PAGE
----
New Zealand’s transition into a low carbon economy

Fact: “untold human suffering” is unavoidable unless drastic action is taken immediately.

Fact: rising temperatures are getting worse.

Fact: climate change is real.

This is the new world we live in, and it’s time we started accepting the consequences of our actions, and start becoming part of the solution, rather than the problem.

As the sun rose this morning over Owl farm in Cambridge, something occurred to me - surely there is no logical way you can still deny climate change is happening.

Yet still there are those out there who still put it in the fiction category. You know, the kind of people who reference 4chan articles as credible references of information.

Unfortunately for the rest of us, the problem is accelerating at a faster rate than most scientists expected. We have taken the world for granted and now we’re paying for it.

Yesterday James Shaw’s Zero Climate Bill had its second reading.

It follows a coalition of more than 11,000 scientists from more than 150 countries who endorsed a declaration of a climate emergency. Yes that’s right, the rest of the world has officially recognised that Houston, we have a problem.

Ironically, I have spent the morning with Fonterra, talking to them about their commitment to the environment.

There are six main areas the scientists say we need to focus on to avoid turning the Earth into Venus - which scientists believe suffered a runaway greenhouse effect at some point in its history, and is now the hottest planet in the solar system with surface temperature above 460C.

The agriculture sector is one of those main areas. It’s no secret that it’s a big contributor of methane emissions. Previously New Zealand farmers long resisted being included in any formal efforts to reduce emissions, saying that would severely damage the economy. However there has been a shift in recent years.

Fonterra North Island Sustainable Dairying Manager Doug Dibley recognises this. By his own admission after working in the sector for over a decade, he recognises farmers have been part of the problem, but now need to be part of the solution.

That solution could lie in Owl farm where we have spent our morning learning about the different ways the industry can be sustainable, and yet, function productively and remain profitable. The farm is a joint venture with St. Peter’s School, Cambridge, and Lincoln University.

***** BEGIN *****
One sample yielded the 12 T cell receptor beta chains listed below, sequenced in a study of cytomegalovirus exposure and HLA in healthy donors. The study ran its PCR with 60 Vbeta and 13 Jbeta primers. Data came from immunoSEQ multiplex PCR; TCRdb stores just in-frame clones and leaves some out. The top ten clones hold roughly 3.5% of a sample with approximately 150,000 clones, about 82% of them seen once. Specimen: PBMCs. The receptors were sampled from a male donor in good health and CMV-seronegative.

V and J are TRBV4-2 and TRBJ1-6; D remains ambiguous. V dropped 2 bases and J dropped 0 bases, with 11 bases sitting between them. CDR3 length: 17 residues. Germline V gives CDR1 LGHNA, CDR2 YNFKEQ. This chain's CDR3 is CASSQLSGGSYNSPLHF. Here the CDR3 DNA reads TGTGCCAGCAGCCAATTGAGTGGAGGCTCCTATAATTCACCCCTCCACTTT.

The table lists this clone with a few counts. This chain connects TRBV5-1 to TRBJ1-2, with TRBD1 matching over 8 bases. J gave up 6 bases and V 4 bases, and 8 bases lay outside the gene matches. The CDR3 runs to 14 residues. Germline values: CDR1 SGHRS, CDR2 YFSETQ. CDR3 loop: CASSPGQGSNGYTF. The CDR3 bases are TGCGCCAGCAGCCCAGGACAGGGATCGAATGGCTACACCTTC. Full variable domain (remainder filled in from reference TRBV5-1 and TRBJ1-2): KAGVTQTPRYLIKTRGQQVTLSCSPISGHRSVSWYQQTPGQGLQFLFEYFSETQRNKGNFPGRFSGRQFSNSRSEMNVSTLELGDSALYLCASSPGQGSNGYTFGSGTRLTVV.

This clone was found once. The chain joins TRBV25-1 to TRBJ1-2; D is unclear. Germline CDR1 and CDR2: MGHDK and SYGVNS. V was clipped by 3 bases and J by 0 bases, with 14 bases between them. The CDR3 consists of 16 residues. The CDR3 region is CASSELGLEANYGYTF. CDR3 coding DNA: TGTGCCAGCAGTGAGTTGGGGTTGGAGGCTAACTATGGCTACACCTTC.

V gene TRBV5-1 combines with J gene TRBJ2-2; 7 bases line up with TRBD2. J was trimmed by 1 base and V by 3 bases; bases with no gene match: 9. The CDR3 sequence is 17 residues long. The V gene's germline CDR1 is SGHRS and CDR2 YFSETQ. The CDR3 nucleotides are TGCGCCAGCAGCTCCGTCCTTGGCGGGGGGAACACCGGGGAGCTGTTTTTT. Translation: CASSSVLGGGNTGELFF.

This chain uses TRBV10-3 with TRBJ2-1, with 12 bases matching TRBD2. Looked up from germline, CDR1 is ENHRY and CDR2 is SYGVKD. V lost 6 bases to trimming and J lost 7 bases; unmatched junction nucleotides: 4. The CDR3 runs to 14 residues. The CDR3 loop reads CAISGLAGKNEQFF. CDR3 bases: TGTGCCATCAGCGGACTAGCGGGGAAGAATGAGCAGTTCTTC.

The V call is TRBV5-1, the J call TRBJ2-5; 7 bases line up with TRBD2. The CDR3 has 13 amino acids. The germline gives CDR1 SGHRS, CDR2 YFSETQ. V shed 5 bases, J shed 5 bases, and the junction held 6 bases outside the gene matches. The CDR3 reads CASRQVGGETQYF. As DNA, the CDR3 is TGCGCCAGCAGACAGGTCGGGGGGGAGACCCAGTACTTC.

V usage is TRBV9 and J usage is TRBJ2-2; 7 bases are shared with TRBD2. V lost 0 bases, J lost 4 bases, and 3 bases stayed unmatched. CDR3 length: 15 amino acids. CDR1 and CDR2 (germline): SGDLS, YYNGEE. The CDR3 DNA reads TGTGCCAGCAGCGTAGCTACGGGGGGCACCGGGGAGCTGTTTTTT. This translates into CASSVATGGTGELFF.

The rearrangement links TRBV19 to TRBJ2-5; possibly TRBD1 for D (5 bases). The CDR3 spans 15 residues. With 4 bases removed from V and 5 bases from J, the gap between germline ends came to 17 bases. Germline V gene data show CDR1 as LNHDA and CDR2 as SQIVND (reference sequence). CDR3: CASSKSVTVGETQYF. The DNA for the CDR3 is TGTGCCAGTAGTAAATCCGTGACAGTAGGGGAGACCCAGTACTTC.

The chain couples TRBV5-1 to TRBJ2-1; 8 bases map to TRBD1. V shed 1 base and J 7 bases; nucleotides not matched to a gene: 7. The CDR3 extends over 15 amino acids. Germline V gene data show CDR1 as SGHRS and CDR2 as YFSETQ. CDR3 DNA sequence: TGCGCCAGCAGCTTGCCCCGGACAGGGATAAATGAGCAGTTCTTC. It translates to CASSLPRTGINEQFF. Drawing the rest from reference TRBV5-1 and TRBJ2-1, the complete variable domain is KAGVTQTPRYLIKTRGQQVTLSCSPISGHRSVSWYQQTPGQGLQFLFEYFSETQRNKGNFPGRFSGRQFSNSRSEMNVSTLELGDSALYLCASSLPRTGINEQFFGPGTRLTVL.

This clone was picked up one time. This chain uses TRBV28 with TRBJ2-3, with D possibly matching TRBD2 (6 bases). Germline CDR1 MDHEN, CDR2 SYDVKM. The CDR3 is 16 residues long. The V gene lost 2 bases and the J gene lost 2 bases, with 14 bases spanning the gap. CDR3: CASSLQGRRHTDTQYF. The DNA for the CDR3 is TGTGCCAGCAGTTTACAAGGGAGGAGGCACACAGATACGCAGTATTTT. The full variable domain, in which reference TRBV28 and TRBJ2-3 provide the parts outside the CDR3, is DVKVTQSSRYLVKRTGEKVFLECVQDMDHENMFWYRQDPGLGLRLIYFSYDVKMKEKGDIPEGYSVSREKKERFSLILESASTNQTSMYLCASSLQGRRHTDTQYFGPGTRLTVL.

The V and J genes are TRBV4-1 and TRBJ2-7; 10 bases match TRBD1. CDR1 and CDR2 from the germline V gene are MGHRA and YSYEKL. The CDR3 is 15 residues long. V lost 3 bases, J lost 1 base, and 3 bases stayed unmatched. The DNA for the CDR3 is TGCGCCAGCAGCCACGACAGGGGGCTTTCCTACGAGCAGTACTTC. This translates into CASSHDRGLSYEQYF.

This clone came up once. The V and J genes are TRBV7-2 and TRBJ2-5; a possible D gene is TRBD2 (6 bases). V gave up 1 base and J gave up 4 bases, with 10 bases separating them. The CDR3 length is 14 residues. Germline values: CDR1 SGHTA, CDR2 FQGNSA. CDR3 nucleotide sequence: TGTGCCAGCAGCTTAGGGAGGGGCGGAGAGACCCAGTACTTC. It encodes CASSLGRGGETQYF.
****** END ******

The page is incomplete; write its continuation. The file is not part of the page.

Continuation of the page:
There has been a significant investment and development over the past four years here to demonstrate what these practices could look like.

From the constructed treatment seat lands built for the purpose of intercepting groundwater and extracting nutrients before entering the Waikato river, to the construction of effluent ponds and significant riparian planting.

It’s places like this that give me a little bit more hope than I had before.

The agriculture industry goes hand in hand with with survival of New Zealand’s economy. It will never not be around, the point however is how we it function in a low carbon economy.

So what exactly is Fonterra doing to help reduce carbon emission, ensure farmers improve their practices on water quality, and help, not hinder the environment?

Currently, there is a team of sustainable dairy advisors working to support the development of farm environment plans. Specifically, these plans cover the entire farm from a holistic environmental perspective (effluent, waterways, nutrient management, land management, irrigation, water use, waste management, infrastructure). The plan’s goal is reduction, rather than removal, ultimately reducing our environmental footprint. On the ground, or rather the paddock, that means keeping tabs on our farmers and ensuring they are doing their part.

Fonterra will now issue farmers with a specific emissions profile that is constantly monitored. That means accountability and an increase in awareness and understanding around their own practices. It also means there’s an open dialogue between farmers, Fonterra, and the public, and that’s where initiatives like Open Gates are important.

Happening this weekend, the event invites members from the public to visit one of 14 farms around the country to see for themselves what kind of work is being done. Transparency is of the upmost importance and so the public are invited to ask questions, understand processes, and decide for themselves if the work is sufficient - open dialogue.

It brings me back to a thought I had earlier in the morning. If our own farmers around the country can recognise they themselves are part of the problem and are working to be a part of the solution, how can climate change deniers around the country still exist?

My experience talking to Doug this morning has been refreshing. Admittedly I came in with a preconceived idea of what I was going to see and hear. I was pleasantly surprised.

Transparency should exist in every sector, and for Fonterra to open the dialogue is hugely important and proactive.

We have a way to go, and I think there is a deep seeded societal mentality that needs to change, but this is a step in the right direction, a direction that takes us further away from Venus.

Fonterra's Open Gates starts on November 10. Click here for information.

This article is created for Fonterra.